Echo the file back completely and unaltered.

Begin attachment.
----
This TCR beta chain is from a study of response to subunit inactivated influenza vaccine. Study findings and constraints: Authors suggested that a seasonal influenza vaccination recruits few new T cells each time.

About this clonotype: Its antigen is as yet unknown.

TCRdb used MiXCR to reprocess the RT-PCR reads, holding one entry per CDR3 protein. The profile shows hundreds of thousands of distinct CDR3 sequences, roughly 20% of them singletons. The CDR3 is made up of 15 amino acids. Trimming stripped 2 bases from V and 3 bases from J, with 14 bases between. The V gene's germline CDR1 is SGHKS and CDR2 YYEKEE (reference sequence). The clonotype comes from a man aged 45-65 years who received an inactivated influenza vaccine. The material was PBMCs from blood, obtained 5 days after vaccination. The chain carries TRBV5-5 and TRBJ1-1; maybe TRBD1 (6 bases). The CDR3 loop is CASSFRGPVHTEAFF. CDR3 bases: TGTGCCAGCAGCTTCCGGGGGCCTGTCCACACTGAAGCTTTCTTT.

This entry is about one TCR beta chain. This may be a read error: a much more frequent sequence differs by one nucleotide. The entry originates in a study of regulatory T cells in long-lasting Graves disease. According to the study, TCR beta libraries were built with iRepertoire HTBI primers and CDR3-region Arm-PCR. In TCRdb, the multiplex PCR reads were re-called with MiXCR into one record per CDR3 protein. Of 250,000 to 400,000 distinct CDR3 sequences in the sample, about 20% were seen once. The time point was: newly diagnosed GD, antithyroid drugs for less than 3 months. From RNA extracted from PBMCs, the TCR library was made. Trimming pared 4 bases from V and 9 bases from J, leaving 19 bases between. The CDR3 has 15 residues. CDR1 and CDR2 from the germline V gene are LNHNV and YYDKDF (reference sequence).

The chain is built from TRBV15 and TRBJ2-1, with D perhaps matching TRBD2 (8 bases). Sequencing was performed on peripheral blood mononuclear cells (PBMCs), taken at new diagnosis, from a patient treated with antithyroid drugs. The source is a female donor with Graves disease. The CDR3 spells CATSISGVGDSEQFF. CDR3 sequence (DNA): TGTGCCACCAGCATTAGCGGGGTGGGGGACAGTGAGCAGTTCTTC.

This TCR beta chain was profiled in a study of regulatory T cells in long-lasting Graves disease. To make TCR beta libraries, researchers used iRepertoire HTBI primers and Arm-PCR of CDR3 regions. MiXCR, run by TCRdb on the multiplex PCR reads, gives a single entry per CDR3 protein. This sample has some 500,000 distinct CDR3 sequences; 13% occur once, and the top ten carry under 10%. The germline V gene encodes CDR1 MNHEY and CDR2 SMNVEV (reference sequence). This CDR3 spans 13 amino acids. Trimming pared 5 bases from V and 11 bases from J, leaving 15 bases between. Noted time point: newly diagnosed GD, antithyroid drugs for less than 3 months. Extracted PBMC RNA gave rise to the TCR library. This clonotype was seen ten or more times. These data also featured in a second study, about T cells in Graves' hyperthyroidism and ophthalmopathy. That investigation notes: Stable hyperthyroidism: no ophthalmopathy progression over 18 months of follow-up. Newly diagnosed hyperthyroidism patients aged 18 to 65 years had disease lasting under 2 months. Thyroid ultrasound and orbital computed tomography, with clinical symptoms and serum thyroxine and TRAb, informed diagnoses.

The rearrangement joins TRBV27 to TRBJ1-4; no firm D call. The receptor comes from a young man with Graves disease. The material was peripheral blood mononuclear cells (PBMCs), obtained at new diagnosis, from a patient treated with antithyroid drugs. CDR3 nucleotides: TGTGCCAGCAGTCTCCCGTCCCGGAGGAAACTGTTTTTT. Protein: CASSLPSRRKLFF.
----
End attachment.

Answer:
This TCR beta chain is from a study of response to subunit inactivated influenza vaccine. Study findings and constraints: Authors suggested that a seasonal influenza vaccination recruits few new T cells each time.

About this clonotype: Its antigen is as yet unknown.

TCRdb used MiXCR to reprocess the RT-PCR reads, holding one entry per CDR3 protein. The profile shows hundreds of thousands of distinct CDR3 sequences, roughly 20% of them singletons. The CDR3 is made up of 15 amino acids. Trimming stripped 2 bases from V and 3 bases from J, with 14 bases between. The V gene's germline CDR1 is SGHKS and CDR2 YYEKEE (reference sequence). The clonotype comes from a man aged 45-65 years who received an inactivated influenza vaccine. The material was PBMCs from blood, obtained 5 days after vaccination. The chain carries TRBV5-5 and TRBJ1-1; maybe TRBD1 (6 bases). The CDR3 loop is CASSFRGPVHTEAFF. CDR3 bases: TGTGCCAGCAGCTTCCGGGGGCCTGTCCACACTGAAGCTTTCTTT.

This entry is about one TCR beta chain. This may be a read error: a much more frequent sequence differs by one nucleotide. The entry originates in a study of regulatory T cells in long-lasting Graves disease. According to the study, TCR beta libraries were built with iRepertoire HTBI primers and CDR3-region Arm-PCR. In TCRdb, the multiplex PCR reads were re-called with MiXCR into one record per CDR3 protein. Of 250,000 to 400,000 distinct CDR3 sequences in the sample, about 20% were seen once. The time point was: newly diagnosed GD, antithyroid drugs for less than 3 months. From RNA extracted from PBMCs, the TCR library was made. Trimming pared 4 bases from V and 9 bases from J, leaving 19 bases between. The CDR3 has 15 residues. CDR1 and CDR2 from the germline V gene are LNHNV and YYDKDF (reference sequence).

The chain is built from TRBV15 and TRBJ2-1, with D perhaps matching TRBD2 (8 bases). Sequencing was performed on peripheral blood mononuclear cells (PBMCs), taken at new diagnosis, from a patient treated with antithyroid drugs. The source is a female donor with Graves disease. The CDR3 spells CATSISGVGDSEQFF. CDR3 sequence (DNA): TGTGCCACCAGCATTAGCGGGGTGGGGGACAGTGAGCAGTTCTTC.

This TCR beta chain was profiled in a study of regulatory T cells in long-lasting Graves disease. To make TCR beta libraries, researchers used iRepertoire HTBI primers and Arm-PCR of CDR3 regions. MiXCR, run by TCRdb on the multiplex PCR reads, gives a single entry per CDR3 protein. This sample has some 500,000 distinct CDR3 sequences; 13% occur once, and the top ten carry under 10%. The germline V gene encodes CDR1 MNHEY and CDR2 SMNVEV (reference sequence). This CDR3 spans 13 amino acids. Trimming pared 5 bases from V and 11 bases from J, leaving 15 bases between. Noted time point: newly diagnosed GD, antithyroid drugs for less than 3 months. Extracted PBMC RNA gave rise to the TCR library. This clonotype was seen ten or more times. These data also featured in a second study, about T cells in Graves' hyperthyroidism and ophthalmopathy. That investigation notes: Stable hyperthyroidism: no ophthalmopathy progression over 18 months of follow-up. Newly diagnosed hyperthyroidism patients aged 18 to 65 years had disease lasting under 2 months. Thyroid ultrasound and orbital computed tomography, with clinical symptoms and serum thyroxine and TRAb, informed diagnoses.

The rearrangement joins TRBV27 to TRBJ1-4; no firm D call. The receptor comes from a young man with Graves disease. The material was peripheral blood mononuclear cells (PBMCs), obtained at new diagnosis, from a patient treated with antithyroid drugs. CDR3 nucleotides: TGTGCCAGCAGTCTCCCGTCCCGGAGGAAACTGTTTTTT. Protein: CASSLPSRRKLFF.